Historical Hockey Moments in the NHL

You can always bet on the NHL to deliver. Since the league's inception in 1917, there have been numerous great moments – some of these were significant at the time, such as Wayne Gretzky passing Gordie Howe for the most goals scored or a franchise winning the Stanley Cup for the first time in decades. Other occurrences may not have seemed significant at the time, but we have since learned how they influenced the game.

Some joyful moments came to an end. Others resulted in debate. They all had a massive impact on the National Hockey League, which has been around for almost a century. There have been countless moments in hockey history that have left the audience speechless, many of which have become legendary among hockey fans throughout the world. So let's get straight into the thick of the action and reminisce about these great sporting moments in NHL history.

Easter Epic

The "Easter Epic" between the New York Islanders and the Washington Capitals at the Cap Centre in Landover, Maryland, on April 18, 1987, was the longest seventh and deciding game in NHL playoff history. The teams were tied at 2-2 at the end of regulation. Then, after a fourth overtime, goalies Kelly Hrudey and Bob Mason battled it out until Pat LaFontaine's goal concluded the game at 68:47. Kelly Hrudey made an impressive 73 saves in the game, which is still an NHL playoff record. On Easter morning, the game ended at 1:58 a.m. ET, roughly six hours and 18 minutes after it began. It is still remembered as one of the most gruelling and fascinating playoff games ever played in the NHL.

A Rookie Move

Rookies aren't supposed to be in charge. Nevertheless, Teemu Selanne, the 10th overall pick in the 1988 NHL Entry Draft, did precisely that. Perhaps it was because he was a little older than the average greenhorn: after being selected, he returned to Finland to play for Jokerit, and by the time he arrived in North America before the 1992-93 season, he was 22 years old. Whatever the cause, Selanne and the Jets flourished with No. 13 at the helm. His explosive offensive abilities were instrumental in the Jets earning a playoff berth.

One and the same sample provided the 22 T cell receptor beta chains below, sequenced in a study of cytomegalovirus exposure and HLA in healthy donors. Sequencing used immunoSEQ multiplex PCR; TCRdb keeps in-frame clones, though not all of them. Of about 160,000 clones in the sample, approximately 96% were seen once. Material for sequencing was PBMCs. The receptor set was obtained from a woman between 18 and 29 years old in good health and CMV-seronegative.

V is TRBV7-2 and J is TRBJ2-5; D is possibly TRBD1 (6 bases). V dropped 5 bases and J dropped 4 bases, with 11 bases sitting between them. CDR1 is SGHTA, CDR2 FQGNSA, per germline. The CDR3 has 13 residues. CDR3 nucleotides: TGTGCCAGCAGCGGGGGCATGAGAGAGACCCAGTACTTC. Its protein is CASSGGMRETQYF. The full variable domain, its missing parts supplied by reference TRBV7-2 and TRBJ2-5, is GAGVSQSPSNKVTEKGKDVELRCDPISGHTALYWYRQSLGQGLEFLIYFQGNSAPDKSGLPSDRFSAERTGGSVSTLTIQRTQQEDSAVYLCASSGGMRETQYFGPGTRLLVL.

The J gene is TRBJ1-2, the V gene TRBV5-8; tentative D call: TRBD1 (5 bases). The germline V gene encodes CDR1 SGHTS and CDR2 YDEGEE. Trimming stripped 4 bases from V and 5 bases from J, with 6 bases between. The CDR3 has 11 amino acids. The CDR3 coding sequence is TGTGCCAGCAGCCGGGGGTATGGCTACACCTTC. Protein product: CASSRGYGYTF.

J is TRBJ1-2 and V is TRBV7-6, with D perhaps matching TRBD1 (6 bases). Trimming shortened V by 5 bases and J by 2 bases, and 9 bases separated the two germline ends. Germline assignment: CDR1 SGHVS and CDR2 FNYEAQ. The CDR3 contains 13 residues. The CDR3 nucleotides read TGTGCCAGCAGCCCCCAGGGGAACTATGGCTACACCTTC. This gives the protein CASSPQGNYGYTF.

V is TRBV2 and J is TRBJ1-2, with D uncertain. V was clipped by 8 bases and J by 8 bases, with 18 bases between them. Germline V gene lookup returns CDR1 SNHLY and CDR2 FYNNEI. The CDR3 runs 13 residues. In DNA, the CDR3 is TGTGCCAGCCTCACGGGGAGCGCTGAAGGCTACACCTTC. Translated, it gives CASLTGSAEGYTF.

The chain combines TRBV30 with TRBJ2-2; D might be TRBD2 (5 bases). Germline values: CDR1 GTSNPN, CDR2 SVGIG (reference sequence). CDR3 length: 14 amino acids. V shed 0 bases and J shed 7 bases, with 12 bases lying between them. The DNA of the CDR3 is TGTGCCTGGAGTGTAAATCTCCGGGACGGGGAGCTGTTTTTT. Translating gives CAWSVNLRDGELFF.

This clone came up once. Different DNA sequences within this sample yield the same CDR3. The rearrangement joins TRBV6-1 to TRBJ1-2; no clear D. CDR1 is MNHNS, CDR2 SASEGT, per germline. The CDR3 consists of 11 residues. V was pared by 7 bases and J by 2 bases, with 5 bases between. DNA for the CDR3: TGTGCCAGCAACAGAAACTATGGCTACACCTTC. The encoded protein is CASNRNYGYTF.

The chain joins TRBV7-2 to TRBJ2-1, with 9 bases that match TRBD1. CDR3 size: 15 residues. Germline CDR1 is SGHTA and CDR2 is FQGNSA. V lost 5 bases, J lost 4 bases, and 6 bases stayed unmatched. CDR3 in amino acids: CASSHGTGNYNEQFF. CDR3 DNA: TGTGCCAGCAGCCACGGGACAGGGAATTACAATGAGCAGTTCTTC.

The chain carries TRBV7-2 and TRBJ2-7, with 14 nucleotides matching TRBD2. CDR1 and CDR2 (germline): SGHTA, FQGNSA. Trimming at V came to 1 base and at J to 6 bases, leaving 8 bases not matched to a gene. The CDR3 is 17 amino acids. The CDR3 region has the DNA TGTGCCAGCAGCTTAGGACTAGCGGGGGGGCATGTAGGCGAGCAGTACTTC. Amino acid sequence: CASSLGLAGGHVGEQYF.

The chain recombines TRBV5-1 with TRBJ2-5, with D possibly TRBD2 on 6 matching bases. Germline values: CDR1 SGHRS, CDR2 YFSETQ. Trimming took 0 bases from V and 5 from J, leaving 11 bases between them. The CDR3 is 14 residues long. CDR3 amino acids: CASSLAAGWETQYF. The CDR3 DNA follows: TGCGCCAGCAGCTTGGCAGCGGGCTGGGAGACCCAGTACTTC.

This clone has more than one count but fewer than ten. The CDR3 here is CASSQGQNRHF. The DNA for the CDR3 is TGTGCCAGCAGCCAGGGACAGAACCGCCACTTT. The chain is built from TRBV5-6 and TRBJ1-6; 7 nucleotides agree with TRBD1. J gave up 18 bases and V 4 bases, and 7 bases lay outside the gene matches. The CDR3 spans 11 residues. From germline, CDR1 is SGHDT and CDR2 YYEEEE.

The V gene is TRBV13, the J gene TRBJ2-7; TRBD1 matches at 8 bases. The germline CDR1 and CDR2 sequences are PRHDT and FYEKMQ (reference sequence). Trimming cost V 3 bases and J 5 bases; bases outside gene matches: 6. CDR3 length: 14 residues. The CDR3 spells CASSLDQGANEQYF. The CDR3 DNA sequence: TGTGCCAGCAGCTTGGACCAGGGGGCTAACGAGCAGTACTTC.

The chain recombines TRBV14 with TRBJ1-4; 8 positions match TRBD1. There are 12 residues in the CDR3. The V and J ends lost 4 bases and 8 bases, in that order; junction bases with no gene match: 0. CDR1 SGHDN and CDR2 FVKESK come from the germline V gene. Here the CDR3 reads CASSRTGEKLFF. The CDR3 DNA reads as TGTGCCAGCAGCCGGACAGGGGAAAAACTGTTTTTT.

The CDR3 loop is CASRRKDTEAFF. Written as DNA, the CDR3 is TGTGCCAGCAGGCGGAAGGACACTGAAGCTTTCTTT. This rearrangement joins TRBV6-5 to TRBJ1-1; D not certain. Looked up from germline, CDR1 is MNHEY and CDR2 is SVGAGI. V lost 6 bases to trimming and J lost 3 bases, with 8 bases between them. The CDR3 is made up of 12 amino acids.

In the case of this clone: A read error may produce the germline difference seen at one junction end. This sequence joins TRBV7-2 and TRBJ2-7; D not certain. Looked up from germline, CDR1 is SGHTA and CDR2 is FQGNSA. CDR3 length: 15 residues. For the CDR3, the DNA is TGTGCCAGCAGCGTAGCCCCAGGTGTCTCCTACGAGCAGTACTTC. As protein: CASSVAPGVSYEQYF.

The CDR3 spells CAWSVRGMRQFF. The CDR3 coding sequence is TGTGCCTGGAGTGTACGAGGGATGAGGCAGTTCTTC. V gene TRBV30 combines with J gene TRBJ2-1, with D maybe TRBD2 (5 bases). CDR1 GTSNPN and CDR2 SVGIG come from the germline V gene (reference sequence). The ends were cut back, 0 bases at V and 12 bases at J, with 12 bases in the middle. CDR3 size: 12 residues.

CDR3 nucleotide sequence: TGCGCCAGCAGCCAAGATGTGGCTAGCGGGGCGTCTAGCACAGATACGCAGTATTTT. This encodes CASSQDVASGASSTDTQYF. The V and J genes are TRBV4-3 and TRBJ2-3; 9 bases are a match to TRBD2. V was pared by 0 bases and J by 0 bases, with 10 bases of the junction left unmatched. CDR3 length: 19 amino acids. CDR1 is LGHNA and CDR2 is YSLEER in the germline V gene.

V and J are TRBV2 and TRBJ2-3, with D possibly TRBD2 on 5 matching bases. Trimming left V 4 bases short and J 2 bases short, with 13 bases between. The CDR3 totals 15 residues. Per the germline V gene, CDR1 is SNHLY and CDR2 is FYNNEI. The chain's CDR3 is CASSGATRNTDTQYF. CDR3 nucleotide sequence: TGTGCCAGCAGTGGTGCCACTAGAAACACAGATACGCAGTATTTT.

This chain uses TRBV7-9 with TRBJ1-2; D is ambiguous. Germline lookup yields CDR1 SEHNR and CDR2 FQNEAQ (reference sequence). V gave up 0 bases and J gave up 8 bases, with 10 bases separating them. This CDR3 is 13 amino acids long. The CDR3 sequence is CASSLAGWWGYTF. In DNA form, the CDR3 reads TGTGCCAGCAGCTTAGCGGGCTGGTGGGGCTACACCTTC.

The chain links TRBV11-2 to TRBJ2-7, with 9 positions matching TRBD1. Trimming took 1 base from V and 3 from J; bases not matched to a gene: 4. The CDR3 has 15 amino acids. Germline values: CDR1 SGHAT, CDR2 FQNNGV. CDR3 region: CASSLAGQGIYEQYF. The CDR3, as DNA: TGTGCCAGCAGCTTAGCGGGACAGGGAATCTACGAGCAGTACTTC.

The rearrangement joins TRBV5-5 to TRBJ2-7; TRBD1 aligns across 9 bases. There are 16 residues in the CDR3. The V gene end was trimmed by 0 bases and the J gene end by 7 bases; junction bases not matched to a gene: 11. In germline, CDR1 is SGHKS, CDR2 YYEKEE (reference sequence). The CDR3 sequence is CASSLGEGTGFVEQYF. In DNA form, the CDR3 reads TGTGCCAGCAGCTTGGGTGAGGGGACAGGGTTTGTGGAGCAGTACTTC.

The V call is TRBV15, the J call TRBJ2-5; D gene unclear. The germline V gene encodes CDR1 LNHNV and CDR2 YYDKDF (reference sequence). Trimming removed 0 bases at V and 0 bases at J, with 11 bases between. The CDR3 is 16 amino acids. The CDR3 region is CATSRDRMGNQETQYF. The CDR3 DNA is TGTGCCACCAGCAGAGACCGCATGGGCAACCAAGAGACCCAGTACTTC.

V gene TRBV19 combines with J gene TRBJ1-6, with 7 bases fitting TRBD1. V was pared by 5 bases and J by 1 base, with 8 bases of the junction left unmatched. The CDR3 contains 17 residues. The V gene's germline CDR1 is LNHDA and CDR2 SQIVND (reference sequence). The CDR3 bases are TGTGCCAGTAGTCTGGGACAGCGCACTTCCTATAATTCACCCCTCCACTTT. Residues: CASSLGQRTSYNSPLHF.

Selanne seemed incapable of making a mistake with the puck that season, as he lit up the scoreboard with 76 goals and 56 assists for a total of 132 points. Mike Bossy previously owned the rookie goal record with 53 with the 1977-78 New York Islanders. However, with more than a month remaining in the season, Selanne sneered at that statistic, scoring his 54th goal on March 2 against the Quebec Nordiques. He gave the world the legendary "machine gun" celebration after scoring his 54th goal, which completed one of his five hat tricks that season.

1942 Toronto Maple Leafs

The first and still only comeback from a 0-3 hole in Stanley Cup Final history was recapped by Toronto forward Syl Apps, whose words poured from the boisterous home dressing room at Maple Leaf Gardens after the fish and fists flew, the rookies stood up, and the fines came down. "By Jiminy!” he yelled out, according to the Canadian Press.

The 1942 Maple Leafs had stormed back against the Red Wings ten years after the franchise's previous title, while the war raged in the Pacific and European theatres. A pair of brothers, one of whom was called in to substitute duty before Game 4, was among the heroes, while 16,218 people witnessed the final Game 7, the highest Canadian crowd ever recorded. Before long, the event's improbability was being put into historical context. The Leafs appeared even more stunned at the time than the Red Wings.

Canadian First

People nowadays take it for granted that they can watch their favorite team play on television thanks to satellite and cable television and the NHL Center Ice package. That wasn't always the case, though. On October 11, 1952, the Montreal Forum hosted the first televised NHL game in Canada. Rene Lecavalier called the game as the Canadiens defeated the Detroit Red Wings 2-1. Three weeks later, Foster Hewitt would make his first English-language broadcast. The crowd was tiny, but history was being made as Canadians were finally able to watch their heroes play from the comfort of their own homes.

51 And Out

Markus Mattsson, a Finnish goalie, let up Gretzky's first goal. On November 2, 1978, in his debut game as an Oiler, Gretzky scored 14 seconds into the second period. Gretzky had recently been bought from the Indianapolis Racers. They had been forced to sell the junior sensation owing to owner Nelson Skalbania's financial difficulties. More than five years later, Mattsson got his revenge on Wayne in the NHL. He was a goalie with the Los Angeles Kings at the time. On January 28, 1984, Mattson was in the nets for the game. Gretzky's remarkable 51-point scoring streak came to an end on that night.